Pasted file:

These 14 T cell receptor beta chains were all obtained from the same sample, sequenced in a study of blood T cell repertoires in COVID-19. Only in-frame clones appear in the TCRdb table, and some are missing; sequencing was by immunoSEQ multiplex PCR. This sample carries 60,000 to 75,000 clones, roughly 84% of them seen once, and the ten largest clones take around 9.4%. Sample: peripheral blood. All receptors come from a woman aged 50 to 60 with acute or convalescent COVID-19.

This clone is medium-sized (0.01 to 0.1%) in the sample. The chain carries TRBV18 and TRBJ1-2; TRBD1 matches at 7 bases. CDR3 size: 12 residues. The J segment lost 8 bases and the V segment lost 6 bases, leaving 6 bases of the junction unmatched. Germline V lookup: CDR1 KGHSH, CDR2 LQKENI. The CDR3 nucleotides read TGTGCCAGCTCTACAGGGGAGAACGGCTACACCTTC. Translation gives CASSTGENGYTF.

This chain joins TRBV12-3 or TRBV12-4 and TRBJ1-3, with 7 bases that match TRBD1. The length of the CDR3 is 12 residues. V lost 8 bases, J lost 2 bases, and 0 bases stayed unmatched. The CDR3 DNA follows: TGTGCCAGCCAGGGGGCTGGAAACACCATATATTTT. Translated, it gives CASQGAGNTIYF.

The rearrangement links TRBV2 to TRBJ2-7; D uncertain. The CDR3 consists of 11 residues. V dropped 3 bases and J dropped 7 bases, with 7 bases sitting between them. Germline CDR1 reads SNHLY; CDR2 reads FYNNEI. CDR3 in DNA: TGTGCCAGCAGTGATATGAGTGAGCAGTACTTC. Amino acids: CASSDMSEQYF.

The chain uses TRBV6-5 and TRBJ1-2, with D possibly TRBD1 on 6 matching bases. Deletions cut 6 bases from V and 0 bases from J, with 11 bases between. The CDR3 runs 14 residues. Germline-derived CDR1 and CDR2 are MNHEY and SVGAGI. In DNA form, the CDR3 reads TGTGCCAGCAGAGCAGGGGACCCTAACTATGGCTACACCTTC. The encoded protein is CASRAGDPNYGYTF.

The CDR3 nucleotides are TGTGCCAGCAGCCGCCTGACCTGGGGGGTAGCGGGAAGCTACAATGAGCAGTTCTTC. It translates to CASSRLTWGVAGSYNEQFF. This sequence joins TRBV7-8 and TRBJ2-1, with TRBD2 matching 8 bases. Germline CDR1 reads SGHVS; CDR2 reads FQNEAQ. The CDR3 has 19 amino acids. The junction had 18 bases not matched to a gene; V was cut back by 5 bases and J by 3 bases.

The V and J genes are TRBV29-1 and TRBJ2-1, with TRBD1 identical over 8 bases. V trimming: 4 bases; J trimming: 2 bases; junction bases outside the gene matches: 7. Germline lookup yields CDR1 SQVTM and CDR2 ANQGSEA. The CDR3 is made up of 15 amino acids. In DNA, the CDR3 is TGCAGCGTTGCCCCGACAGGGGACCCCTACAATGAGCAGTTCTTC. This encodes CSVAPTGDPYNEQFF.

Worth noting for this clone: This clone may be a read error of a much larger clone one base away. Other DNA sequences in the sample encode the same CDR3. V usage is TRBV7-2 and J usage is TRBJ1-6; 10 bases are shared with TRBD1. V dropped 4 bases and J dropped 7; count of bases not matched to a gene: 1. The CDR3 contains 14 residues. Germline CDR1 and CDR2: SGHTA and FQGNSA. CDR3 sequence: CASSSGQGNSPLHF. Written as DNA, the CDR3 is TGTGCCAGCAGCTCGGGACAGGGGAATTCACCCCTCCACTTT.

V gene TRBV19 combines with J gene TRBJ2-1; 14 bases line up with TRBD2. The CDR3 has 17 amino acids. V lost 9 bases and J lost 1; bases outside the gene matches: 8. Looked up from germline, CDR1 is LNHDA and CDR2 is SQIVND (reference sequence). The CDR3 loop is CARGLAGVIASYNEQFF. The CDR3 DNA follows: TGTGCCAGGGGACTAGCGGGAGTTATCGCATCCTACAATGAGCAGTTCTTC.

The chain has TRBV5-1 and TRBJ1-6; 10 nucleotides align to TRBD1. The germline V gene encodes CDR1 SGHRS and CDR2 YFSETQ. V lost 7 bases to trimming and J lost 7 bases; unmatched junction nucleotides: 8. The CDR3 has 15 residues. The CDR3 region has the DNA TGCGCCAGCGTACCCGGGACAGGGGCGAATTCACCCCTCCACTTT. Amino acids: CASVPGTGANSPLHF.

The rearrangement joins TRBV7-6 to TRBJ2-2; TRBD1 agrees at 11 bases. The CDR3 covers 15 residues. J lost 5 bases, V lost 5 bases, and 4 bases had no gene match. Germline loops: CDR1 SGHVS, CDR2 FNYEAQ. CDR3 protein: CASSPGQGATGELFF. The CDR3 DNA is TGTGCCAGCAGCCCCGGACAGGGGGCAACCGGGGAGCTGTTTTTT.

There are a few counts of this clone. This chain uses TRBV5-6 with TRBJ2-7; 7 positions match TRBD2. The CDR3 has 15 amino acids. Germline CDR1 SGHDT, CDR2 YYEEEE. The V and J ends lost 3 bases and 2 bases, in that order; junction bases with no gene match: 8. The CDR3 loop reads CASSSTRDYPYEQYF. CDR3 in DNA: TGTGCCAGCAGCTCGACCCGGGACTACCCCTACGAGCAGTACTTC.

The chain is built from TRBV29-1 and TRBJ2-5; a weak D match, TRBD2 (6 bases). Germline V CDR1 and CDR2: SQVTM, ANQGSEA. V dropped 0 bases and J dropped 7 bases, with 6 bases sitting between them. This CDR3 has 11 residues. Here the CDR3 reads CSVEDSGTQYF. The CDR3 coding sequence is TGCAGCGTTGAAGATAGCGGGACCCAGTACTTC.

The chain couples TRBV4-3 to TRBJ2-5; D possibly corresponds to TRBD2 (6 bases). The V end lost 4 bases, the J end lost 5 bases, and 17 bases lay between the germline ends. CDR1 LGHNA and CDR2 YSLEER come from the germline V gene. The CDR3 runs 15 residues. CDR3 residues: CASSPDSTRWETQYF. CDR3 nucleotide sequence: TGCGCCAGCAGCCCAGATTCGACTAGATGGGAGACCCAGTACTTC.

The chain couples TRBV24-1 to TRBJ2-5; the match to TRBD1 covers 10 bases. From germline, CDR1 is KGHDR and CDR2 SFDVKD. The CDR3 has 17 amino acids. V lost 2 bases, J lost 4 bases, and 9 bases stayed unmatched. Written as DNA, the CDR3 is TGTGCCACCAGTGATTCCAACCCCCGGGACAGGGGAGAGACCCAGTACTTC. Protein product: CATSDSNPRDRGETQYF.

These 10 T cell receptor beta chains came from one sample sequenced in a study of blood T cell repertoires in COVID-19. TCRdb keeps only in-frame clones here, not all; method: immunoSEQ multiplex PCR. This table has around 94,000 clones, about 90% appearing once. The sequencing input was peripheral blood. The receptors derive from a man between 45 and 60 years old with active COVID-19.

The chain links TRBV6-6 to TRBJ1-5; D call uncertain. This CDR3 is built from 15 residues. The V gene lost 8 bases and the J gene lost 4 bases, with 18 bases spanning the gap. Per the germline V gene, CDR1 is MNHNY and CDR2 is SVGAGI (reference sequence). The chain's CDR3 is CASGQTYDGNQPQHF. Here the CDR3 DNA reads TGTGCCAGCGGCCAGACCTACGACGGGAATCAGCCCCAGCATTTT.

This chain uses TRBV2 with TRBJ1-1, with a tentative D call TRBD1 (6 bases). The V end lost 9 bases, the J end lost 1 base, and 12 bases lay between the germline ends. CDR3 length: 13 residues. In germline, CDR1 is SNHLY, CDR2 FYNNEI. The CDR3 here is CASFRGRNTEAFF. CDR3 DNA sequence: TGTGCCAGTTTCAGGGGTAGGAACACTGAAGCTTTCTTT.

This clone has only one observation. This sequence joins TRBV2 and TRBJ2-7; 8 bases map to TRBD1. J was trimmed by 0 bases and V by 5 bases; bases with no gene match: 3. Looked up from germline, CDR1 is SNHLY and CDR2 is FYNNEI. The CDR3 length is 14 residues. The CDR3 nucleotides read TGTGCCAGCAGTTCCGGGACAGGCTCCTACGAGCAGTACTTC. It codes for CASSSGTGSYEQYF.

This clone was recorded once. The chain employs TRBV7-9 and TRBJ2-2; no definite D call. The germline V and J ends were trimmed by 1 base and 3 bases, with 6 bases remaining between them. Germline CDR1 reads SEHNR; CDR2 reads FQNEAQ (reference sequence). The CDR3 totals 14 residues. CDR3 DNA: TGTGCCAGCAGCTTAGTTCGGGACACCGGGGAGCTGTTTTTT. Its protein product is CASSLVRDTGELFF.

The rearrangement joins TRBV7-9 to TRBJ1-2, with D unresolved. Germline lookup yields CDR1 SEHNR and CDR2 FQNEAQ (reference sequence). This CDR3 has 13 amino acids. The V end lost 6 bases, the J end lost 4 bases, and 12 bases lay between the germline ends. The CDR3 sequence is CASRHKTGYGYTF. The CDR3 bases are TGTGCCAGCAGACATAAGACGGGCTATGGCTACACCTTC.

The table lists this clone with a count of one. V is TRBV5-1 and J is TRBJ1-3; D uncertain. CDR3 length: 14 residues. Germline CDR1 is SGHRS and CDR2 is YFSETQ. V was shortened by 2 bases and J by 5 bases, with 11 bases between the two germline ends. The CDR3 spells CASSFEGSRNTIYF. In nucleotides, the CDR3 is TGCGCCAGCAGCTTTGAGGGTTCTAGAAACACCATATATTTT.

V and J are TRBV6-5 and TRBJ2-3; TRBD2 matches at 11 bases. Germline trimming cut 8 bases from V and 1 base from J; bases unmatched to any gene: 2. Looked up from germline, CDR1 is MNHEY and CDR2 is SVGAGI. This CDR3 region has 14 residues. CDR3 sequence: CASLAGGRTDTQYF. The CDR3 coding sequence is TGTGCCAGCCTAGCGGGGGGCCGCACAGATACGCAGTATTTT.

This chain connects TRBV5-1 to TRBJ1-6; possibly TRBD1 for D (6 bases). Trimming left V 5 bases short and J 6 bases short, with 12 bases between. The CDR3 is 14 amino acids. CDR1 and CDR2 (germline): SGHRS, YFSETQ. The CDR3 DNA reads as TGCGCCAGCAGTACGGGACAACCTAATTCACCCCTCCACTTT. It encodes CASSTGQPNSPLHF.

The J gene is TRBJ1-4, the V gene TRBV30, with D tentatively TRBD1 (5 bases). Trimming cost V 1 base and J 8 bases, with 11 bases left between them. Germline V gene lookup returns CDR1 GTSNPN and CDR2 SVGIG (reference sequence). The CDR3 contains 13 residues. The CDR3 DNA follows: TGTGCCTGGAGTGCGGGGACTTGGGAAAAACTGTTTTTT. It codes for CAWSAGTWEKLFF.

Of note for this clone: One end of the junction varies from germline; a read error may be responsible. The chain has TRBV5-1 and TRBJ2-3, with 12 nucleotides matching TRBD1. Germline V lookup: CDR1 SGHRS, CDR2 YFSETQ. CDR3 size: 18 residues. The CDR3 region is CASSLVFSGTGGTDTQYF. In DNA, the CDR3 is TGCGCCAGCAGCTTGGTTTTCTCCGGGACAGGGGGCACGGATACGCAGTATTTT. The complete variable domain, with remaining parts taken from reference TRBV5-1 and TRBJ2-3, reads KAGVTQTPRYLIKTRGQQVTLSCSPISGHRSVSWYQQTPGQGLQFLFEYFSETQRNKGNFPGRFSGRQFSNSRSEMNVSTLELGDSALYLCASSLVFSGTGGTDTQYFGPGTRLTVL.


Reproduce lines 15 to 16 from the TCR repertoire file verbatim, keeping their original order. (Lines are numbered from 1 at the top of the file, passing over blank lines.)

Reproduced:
The chain couples TRBV24-1 to TRBJ2-5; the match to TRBD1 covers 10 bases. From germline, CDR1 is KGHDR and CDR2 SFDVKD. The CDR3 has 17 amino acids. V lost 2 bases, J lost 4 bases, and 9 bases stayed unmatched. Written as DNA, the CDR3 is TGTGCCACCAGTGATTCCAACCCCCGGGACAGGGGAGAGACCCAGTACTTC. Protein product: CATSDSNPRDRGETQYF.

These 10 T cell receptor beta chains came from one sample sequenced in a study of blood T cell repertoires in COVID-19. TCRdb keeps only in-frame clones here, not all; method: immunoSEQ multiplex PCR. This table has around 94,000 clones, about 90% appearing once. The sequencing input was peripheral blood. The receptors derive from a man between 45 and 60 years old with active COVID-19.